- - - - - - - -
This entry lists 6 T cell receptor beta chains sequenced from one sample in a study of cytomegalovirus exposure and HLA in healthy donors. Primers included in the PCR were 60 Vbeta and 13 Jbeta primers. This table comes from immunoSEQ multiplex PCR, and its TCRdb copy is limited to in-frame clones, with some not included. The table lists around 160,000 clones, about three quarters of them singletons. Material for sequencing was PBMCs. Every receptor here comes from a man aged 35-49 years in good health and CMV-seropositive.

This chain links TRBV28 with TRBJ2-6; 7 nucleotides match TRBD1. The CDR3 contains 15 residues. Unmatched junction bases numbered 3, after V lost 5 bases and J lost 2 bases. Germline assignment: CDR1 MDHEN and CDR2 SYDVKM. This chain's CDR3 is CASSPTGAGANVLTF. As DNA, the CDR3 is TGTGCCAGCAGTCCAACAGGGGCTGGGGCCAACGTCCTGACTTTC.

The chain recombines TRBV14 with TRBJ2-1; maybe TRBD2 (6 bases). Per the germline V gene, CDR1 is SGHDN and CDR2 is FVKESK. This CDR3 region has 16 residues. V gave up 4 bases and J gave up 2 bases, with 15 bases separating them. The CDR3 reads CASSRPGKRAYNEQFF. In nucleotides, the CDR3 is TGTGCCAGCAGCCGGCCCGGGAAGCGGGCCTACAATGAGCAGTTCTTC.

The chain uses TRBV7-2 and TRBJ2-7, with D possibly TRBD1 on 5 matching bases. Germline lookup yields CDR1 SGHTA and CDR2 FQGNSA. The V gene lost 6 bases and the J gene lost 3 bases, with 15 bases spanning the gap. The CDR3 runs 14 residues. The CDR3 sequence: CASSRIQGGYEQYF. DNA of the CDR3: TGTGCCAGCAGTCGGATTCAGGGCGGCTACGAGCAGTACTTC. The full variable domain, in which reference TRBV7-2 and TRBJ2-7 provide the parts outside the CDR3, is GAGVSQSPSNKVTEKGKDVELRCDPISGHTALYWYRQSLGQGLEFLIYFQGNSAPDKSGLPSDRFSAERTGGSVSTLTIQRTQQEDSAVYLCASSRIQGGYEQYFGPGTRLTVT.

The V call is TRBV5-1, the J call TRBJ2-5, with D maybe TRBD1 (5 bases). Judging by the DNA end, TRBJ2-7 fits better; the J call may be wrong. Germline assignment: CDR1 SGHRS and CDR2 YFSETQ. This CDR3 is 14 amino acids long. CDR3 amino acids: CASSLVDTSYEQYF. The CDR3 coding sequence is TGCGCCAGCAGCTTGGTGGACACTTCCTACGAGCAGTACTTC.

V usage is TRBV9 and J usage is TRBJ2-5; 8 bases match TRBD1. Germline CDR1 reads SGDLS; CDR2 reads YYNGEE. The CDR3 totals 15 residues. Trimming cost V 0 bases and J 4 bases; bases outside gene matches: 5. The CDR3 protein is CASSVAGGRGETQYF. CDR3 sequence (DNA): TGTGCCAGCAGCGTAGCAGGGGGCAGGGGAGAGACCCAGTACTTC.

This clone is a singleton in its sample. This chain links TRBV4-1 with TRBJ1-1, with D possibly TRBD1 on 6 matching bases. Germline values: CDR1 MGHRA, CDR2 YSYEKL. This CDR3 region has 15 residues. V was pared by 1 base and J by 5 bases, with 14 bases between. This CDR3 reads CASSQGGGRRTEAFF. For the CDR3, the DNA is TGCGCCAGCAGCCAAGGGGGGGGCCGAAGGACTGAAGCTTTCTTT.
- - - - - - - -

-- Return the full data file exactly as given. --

This entry lists 6 T cell receptor beta chains sequenced from one sample in a study of cytomegalovirus exposure and HLA in healthy donors. Primers included in the PCR were 60 Vbeta and 13 Jbeta primers. This table comes from immunoSEQ multiplex PCR, and its TCRdb copy is limited to in-frame clones, with some not included. The table lists around 160,000 clones, about three quarters of them singletons. Material for sequencing was PBMCs. Every receptor here comes from a man aged 35-49 years in good health and CMV-seropositive.

This chain links TRBV28 with TRBJ2-6; 7 nucleotides match TRBD1. The CDR3 contains 15 residues. Unmatched junction bases numbered 3, after V lost 5 bases and J lost 2 bases. Germline assignment: CDR1 MDHEN and CDR2 SYDVKM. This chain's CDR3 is CASSPTGAGANVLTF. As DNA, the CDR3 is TGTGCCAGCAGTCCAACAGGGGCTGGGGCCAACGTCCTGACTTTC.

The chain recombines TRBV14 with TRBJ2-1; maybe TRBD2 (6 bases). Per the germline V gene, CDR1 is SGHDN and CDR2 is FVKESK. This CDR3 region has 16 residues. V gave up 4 bases and J gave up 2 bases, with 15 bases separating them. The CDR3 reads CASSRPGKRAYNEQFF. In nucleotides, the CDR3 is TGTGCCAGCAGCCGGCCCGGGAAGCGGGCCTACAATGAGCAGTTCTTC.

The chain uses TRBV7-2 and TRBJ2-7, with D possibly TRBD1 on 5 matching bases. Germline lookup yields CDR1 SGHTA and CDR2 FQGNSA. The V gene lost 6 bases and the J gene lost 3 bases, with 15 bases spanning the gap. The CDR3 runs 14 residues. The CDR3 sequence: CASSRIQGGYEQYF. DNA of the CDR3: TGTGCCAGCAGTCGGATTCAGGGCGGCTACGAGCAGTACTTC. The full variable domain, in which reference TRBV7-2 and TRBJ2-7 provide the parts outside the CDR3, is GAGVSQSPSNKVTEKGKDVELRCDPISGHTALYWYRQSLGQGLEFLIYFQGNSAPDKSGLPSDRFSAERTGGSVSTLTIQRTQQEDSAVYLCASSRIQGGYEQYFGPGTRLTVT.

The V call is TRBV5-1, the J call TRBJ2-5, with D maybe TRBD1 (5 bases). Judging by the DNA end, TRBJ2-7 fits better; the J call may be wrong. Germline assignment: CDR1 SGHRS and CDR2 YFSETQ. This CDR3 is 14 amino acids long. CDR3 amino acids: CASSLVDTSYEQYF. The CDR3 coding sequence is TGCGCCAGCAGCTTGGTGGACACTTCCTACGAGCAGTACTTC.

V usage is TRBV9 and J usage is TRBJ2-5; 8 bases match TRBD1. Germline CDR1 reads SGDLS; CDR2 reads YYNGEE. The CDR3 totals 15 residues. Trimming cost V 0 bases and J 4 bases; bases outside gene matches: 5. The CDR3 protein is CASSVAGGRGETQYF. CDR3 sequence (DNA): TGTGCCAGCAGCGTAGCAGGGGGCAGGGGAGAGACCCAGTACTTC.

This clone is a singleton in its sample. This chain links TRBV4-1 with TRBJ1-1, with D possibly TRBD1 on 6 matching bases. Germline values: CDR1 MGHRA, CDR2 YSYEKL. This CDR3 region has 15 residues. V was pared by 1 base and J by 5 bases, with 14 bases between. This CDR3 reads CASSQGGGRRTEAFF. For the CDR3, the DNA is TGCGCCAGCAGCCAAGGGGGGGGCCGAAGGACTGAAGCTTTCTTT.